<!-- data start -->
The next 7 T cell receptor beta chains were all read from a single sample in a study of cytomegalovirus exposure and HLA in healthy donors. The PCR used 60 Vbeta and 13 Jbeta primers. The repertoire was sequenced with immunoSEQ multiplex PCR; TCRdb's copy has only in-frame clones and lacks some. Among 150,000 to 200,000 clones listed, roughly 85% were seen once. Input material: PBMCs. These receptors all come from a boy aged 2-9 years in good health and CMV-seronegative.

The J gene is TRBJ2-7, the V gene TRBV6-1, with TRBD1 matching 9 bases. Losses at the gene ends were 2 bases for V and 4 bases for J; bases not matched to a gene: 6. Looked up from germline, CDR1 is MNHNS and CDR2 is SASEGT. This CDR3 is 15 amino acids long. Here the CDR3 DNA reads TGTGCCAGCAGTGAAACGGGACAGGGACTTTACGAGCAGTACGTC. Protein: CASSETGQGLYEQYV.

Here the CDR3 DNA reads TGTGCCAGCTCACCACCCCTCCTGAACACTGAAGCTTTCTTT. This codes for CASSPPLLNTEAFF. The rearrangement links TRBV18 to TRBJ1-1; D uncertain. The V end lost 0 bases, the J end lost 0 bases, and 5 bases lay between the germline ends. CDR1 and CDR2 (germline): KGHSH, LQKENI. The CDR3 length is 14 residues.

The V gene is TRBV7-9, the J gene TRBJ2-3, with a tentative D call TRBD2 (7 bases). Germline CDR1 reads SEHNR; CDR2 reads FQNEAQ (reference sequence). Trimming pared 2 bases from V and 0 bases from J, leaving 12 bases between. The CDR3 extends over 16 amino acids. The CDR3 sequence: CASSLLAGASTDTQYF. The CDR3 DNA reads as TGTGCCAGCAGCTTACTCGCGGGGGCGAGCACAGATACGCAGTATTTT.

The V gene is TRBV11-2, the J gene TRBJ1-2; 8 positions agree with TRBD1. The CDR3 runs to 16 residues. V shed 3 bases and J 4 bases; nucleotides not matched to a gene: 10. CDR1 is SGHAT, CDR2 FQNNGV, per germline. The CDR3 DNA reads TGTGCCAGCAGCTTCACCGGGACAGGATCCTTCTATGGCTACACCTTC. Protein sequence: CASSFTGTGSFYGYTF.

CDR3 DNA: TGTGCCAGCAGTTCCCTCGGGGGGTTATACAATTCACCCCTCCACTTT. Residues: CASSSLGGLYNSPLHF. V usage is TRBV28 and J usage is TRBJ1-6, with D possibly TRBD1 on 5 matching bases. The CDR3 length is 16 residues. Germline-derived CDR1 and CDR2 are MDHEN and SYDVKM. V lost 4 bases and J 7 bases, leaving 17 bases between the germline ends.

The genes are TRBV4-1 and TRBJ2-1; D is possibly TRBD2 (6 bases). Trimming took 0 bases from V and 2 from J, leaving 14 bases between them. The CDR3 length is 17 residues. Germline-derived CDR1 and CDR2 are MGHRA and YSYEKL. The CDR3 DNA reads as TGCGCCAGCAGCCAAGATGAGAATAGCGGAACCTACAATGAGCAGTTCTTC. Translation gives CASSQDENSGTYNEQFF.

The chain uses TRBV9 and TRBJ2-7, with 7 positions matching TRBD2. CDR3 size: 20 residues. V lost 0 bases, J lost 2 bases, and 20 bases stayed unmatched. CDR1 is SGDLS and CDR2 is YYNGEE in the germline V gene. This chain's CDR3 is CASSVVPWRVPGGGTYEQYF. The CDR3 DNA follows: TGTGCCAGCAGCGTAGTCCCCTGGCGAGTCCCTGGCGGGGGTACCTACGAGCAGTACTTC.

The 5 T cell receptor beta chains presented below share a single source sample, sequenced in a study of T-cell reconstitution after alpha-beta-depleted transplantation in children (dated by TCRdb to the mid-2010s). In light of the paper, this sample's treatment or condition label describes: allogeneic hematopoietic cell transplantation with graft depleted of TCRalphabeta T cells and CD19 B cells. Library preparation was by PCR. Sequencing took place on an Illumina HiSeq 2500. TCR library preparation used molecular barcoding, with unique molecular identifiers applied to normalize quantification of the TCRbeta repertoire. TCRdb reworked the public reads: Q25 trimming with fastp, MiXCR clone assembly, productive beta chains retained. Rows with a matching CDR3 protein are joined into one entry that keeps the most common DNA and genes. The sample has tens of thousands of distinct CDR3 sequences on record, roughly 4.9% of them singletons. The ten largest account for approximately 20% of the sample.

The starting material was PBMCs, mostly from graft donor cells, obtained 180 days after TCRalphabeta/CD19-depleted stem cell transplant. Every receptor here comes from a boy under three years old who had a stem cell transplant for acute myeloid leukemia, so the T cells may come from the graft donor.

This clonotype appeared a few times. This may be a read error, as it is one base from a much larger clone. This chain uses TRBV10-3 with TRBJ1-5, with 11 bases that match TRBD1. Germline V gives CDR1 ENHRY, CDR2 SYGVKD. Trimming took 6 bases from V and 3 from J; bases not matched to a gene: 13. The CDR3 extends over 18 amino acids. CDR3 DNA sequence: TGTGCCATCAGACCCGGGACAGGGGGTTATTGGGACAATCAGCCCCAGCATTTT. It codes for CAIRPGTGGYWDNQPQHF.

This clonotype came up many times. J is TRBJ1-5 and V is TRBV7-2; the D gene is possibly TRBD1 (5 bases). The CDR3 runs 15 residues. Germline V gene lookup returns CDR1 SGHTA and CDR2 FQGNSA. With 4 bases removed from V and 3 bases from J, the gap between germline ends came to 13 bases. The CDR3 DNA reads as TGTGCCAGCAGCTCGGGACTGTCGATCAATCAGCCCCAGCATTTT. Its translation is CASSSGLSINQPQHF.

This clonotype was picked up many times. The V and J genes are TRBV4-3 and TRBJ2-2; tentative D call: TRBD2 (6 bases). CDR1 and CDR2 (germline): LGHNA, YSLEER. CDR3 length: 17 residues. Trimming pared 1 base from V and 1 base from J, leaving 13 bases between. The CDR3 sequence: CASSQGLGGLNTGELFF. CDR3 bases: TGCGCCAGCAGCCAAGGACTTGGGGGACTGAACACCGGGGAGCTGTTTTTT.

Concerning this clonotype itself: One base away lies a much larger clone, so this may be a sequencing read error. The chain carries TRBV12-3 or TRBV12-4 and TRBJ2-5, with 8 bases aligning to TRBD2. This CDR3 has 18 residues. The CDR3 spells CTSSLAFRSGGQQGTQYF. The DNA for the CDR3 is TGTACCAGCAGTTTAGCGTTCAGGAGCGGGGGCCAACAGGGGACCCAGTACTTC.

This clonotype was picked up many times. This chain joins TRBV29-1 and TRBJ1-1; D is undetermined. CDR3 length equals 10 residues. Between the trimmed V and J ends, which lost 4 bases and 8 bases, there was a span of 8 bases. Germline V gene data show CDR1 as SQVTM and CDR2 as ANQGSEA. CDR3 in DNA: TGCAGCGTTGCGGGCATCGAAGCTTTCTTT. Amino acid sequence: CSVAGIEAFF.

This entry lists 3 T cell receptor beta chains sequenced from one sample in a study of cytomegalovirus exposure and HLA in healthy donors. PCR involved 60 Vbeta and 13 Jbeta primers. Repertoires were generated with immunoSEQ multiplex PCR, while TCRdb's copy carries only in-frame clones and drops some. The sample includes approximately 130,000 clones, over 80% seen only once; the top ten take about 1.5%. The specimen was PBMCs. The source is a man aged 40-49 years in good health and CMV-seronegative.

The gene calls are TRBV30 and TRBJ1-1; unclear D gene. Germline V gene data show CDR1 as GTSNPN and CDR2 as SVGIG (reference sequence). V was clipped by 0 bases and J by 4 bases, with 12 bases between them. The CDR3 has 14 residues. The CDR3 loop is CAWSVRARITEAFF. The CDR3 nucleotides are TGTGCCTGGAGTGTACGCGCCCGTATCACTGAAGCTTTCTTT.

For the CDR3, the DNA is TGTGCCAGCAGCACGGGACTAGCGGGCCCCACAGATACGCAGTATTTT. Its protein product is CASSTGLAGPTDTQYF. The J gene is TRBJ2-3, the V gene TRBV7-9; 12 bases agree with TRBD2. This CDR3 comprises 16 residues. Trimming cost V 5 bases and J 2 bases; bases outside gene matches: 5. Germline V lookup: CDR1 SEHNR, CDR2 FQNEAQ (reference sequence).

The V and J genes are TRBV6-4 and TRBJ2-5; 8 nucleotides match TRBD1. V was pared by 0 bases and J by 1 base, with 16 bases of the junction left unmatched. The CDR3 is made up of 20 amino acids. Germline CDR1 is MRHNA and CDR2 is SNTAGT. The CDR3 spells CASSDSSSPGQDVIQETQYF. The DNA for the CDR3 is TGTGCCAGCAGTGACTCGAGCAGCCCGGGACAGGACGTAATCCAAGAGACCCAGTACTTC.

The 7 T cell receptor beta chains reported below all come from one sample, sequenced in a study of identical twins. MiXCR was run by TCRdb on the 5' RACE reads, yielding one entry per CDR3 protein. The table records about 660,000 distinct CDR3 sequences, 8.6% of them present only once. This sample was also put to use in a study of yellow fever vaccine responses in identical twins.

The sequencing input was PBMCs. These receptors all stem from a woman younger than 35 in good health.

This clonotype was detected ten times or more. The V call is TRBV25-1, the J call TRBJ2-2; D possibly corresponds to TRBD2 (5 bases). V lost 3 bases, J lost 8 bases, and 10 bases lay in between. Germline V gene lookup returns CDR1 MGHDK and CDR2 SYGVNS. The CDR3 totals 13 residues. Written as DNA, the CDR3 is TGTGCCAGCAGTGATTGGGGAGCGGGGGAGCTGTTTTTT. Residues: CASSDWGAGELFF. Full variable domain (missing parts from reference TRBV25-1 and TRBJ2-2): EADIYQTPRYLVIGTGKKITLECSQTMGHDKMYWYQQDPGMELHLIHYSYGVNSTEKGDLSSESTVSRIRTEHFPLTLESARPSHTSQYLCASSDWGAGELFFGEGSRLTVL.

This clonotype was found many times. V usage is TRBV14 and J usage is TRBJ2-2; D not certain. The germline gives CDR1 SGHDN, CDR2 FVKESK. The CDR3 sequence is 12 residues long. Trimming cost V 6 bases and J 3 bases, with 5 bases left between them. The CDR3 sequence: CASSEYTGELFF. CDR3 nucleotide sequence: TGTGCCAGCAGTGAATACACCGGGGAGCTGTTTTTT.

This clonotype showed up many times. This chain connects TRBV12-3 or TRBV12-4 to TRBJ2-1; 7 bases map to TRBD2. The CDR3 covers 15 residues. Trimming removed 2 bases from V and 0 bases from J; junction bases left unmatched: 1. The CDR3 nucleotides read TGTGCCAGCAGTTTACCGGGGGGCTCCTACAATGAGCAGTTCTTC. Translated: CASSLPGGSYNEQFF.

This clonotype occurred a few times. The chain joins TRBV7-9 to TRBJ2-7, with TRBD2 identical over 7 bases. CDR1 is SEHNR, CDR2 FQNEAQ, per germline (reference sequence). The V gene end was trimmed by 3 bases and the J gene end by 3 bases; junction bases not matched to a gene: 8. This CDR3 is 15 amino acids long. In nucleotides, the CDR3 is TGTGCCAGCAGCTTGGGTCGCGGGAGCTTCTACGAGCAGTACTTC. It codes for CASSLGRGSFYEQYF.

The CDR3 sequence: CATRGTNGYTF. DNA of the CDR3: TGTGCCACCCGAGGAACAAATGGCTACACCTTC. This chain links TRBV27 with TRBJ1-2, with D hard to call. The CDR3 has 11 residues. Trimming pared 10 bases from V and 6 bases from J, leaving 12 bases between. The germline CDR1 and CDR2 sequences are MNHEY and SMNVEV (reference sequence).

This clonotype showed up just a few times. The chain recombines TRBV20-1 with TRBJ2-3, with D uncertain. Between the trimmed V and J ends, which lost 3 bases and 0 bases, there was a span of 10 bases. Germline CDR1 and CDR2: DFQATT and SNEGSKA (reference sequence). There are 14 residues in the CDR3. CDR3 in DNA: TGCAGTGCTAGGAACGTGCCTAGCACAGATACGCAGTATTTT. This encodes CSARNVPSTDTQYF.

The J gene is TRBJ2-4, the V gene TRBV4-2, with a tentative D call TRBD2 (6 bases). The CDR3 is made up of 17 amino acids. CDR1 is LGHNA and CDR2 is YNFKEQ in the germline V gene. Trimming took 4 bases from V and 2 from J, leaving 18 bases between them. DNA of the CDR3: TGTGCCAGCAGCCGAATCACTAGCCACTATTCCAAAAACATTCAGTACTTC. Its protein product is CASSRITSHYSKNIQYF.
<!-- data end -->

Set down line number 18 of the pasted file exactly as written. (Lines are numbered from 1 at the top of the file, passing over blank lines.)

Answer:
For the CDR3, the DNA is TGTGCCAGCAGCACGGGACTAGCGGGCCCCACAGATACGCAGTATTTT. Its protein product is CASSTGLAGPTDTQYF. The J gene is TRBJ2-3, the V gene TRBV7-9; 12 bases agree with TRBD2. This CDR3 comprises 16 residues. Trimming cost V 5 bases and J 2 bases; bases outside gene matches: 5. Germline V lookup: CDR1 SEHNR, CDR2 FQNEAQ (reference sequence).